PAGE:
I'm planning a trip up to northern vermont (about three hours away), and noticed there is a 25 mile rail trail from St Albans to Richford Vt. I got a little pamphlet on it. It's stone dust/crushed limestone. Has anyone ever been on this trail? I'm concerned about quality and maintenance, since I'm used to riding on asphalt trails. Also, are there any special rules about riding your bike into Canada? Can it be done without much hassle (since from Richford it's only a few miles)? And now a practical question: I've been to Quebec before (Montreal) but does anyone know how much English is spoken in the southern parts of Quebec?
I just joined, and saw that no one answered your post. I ride this bike trail frequently and it's excellent. It runs through farm fields, along the Missisquoi River, 26 miles from St. Albans to Richford. At St. Albans, you can park your car at the start, pick up a free guide and map, and go. Look for the bike nailed to a post about 10 feet in the air, at an intersection with Rt. 105 on the north end of St. Albans. There are also other places to park along the trail. My favorite is at The Abbey Restaurant in North Sheldon.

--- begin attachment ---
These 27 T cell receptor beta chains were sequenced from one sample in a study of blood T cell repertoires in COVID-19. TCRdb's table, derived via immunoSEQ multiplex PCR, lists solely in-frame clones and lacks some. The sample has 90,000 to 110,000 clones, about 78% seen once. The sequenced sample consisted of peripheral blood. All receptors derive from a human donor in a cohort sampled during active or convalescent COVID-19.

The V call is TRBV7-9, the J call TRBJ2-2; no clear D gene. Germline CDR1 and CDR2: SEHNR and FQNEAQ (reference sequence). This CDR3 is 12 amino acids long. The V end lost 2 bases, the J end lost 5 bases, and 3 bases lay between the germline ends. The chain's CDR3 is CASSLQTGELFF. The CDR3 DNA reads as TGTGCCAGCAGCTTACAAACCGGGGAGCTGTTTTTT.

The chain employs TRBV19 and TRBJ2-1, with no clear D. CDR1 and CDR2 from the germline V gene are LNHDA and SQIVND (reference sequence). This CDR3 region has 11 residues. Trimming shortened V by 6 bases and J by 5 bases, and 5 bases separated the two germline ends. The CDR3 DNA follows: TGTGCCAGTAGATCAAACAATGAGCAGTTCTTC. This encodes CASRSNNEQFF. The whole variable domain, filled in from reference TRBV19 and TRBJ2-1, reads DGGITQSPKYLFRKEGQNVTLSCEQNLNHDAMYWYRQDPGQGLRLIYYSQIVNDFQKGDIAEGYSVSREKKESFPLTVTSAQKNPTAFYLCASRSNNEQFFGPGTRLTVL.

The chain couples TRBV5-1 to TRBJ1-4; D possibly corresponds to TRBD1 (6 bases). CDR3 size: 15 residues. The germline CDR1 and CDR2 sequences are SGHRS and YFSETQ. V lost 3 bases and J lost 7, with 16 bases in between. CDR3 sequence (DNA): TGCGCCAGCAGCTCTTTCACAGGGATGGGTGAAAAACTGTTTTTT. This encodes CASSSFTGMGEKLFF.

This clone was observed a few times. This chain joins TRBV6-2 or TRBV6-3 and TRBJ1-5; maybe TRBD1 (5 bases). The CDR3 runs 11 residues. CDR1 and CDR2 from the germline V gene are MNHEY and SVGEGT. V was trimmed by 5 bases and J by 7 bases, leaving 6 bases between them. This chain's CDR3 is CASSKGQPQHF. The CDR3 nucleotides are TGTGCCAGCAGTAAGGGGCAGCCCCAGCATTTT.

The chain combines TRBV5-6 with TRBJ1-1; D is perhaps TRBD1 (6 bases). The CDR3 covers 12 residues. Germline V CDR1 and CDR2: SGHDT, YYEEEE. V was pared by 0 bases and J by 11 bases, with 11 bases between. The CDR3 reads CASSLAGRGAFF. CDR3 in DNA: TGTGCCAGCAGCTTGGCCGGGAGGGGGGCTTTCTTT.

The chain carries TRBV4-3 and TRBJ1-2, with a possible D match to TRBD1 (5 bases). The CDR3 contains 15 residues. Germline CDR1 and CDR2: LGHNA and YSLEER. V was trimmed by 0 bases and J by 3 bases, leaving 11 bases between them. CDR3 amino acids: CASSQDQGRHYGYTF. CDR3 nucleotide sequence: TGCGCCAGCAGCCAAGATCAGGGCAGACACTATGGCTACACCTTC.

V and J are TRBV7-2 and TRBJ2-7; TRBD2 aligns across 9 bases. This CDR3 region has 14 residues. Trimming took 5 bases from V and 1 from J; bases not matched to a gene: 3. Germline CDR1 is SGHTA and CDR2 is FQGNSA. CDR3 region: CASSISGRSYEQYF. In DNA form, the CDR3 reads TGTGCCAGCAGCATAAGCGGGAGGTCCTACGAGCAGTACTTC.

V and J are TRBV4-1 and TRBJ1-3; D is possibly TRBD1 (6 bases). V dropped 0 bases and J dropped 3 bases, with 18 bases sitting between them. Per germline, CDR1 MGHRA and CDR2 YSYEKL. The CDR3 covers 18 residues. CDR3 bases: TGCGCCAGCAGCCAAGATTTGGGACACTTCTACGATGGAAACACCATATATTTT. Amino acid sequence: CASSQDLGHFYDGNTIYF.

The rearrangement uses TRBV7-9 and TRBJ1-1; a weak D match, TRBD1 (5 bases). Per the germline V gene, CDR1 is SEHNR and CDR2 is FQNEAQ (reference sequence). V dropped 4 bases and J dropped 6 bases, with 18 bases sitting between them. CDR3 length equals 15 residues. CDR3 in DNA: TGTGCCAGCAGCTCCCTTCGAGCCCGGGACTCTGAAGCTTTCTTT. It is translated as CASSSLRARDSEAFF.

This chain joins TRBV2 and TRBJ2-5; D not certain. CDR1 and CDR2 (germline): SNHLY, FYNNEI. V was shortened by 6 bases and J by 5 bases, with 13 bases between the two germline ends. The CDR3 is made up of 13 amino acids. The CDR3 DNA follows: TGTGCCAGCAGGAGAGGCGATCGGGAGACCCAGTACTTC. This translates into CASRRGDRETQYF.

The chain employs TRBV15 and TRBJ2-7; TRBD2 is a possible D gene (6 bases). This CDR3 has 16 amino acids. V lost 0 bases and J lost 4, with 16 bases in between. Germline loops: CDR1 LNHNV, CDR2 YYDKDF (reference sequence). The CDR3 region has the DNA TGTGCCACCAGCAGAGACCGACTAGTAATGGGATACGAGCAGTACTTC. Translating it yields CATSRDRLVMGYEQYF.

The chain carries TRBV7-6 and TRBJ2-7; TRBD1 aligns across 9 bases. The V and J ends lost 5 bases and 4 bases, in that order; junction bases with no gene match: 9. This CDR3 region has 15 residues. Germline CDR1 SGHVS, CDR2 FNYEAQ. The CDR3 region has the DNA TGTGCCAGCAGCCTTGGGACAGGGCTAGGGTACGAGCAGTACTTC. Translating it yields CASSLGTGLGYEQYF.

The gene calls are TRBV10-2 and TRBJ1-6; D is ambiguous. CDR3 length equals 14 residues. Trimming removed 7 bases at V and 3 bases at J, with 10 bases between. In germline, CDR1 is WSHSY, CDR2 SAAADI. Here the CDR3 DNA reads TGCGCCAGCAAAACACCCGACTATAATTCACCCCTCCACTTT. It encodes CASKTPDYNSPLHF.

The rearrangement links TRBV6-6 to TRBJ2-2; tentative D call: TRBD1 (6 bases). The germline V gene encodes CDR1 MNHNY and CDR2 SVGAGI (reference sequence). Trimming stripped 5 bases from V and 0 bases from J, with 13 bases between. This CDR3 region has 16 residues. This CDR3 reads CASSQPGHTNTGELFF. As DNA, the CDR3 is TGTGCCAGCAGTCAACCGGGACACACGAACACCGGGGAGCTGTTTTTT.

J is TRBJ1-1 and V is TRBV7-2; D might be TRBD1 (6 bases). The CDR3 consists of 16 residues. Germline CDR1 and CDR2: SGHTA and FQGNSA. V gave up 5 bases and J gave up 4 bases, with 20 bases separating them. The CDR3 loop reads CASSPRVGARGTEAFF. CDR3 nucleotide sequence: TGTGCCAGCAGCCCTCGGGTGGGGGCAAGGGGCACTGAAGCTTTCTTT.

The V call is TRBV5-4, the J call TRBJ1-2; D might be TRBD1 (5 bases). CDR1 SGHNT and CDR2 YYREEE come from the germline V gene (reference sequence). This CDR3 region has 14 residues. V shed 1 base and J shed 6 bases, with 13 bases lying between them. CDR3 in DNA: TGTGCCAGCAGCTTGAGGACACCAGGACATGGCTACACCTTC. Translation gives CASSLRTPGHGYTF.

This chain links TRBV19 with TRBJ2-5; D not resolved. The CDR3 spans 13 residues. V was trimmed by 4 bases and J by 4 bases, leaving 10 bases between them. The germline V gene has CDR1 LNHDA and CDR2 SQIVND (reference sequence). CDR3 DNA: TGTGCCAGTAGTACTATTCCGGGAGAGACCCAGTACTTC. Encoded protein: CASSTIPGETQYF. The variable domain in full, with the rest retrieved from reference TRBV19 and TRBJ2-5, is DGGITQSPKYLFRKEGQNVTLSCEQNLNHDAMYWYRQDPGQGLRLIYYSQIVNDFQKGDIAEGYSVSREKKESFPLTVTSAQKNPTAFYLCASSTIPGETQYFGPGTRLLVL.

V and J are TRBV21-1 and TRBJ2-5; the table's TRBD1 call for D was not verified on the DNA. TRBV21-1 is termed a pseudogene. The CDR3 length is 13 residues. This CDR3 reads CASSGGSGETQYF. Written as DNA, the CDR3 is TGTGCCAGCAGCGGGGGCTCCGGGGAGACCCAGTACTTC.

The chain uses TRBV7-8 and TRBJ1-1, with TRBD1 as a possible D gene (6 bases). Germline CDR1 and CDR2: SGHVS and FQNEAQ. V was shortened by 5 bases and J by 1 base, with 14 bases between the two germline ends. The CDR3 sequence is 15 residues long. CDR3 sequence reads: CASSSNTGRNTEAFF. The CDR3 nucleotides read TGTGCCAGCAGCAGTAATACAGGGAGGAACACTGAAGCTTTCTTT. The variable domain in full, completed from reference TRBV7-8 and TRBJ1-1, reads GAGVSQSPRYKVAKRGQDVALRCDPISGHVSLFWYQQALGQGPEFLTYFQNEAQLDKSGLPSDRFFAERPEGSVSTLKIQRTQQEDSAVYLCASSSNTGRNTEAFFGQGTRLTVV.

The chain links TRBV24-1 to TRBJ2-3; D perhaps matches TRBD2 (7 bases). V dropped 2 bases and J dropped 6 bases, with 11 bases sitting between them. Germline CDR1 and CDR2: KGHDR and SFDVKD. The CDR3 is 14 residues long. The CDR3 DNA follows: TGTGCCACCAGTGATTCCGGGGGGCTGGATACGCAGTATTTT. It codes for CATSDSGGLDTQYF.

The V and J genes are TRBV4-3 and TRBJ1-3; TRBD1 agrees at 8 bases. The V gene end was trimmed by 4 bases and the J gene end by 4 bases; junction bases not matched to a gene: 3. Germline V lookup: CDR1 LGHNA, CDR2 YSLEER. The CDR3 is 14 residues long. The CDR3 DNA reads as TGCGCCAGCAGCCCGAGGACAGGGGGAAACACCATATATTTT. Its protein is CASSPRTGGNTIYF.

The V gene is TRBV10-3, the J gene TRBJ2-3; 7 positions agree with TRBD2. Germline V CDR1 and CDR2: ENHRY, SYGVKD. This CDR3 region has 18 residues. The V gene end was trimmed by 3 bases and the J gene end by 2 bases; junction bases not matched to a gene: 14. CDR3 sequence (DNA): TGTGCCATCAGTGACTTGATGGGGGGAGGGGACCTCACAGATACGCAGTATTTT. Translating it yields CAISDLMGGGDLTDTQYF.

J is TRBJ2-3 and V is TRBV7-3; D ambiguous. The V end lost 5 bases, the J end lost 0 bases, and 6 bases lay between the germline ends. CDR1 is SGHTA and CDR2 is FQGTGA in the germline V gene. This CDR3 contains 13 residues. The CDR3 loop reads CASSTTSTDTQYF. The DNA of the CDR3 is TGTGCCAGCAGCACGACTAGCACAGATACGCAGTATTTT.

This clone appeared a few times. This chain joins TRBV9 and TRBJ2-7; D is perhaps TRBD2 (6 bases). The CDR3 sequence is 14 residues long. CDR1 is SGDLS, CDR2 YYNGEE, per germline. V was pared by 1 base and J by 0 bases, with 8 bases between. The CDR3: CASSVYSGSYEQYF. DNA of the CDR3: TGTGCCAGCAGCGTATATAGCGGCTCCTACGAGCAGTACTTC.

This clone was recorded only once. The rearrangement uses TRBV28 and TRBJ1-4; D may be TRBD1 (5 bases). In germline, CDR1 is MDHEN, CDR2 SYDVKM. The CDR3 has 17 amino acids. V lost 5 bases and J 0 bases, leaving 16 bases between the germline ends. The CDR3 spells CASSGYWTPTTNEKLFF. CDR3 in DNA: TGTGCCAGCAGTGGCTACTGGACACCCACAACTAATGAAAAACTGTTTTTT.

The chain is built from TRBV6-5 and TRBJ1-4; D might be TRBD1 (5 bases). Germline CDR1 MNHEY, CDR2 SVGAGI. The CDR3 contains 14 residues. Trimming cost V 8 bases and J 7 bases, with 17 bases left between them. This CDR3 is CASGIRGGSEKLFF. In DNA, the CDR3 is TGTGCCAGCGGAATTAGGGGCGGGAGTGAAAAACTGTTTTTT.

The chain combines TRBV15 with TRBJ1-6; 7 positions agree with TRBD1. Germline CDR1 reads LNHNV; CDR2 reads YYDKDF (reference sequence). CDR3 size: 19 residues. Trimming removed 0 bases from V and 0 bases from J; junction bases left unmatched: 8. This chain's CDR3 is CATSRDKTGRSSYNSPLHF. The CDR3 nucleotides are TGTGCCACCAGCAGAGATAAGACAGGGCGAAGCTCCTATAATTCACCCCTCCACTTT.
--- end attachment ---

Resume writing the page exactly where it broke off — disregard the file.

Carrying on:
The surface is nice, but noisy under the tires. Maximum grade 3%. The crushed granite is easy to ride on and stable. There are 14 road crossings of Route 105 from St. Albans to Richford, so take care with these. The trail is well maintained, although the ATVers have kicked up stones on a portion near Richford. I don't recommend this trail for narrow tires just because of an occasional stone.
Have you tried the Burlington bike path and Colchester connection? The Burlington path runs from the south end of Burlington, across a brand new bridge over the Winooski River, through Colchester, and out onto a 3 mile causeway across the lake to the Lake Champlain islands. This month only, on weekends, Local Motion is running a ferry across the single gap in the line, a 200 ft. cut in the causeway for boat access. Once you cross the gap, you can bike all through the islands and up into Canada.
I've never crossed into Canada on a bike, but I expect it's like any other crossing: have some good ID (e.g., driver's license). Most people in southern Quebec stick to French, but you can get by OK.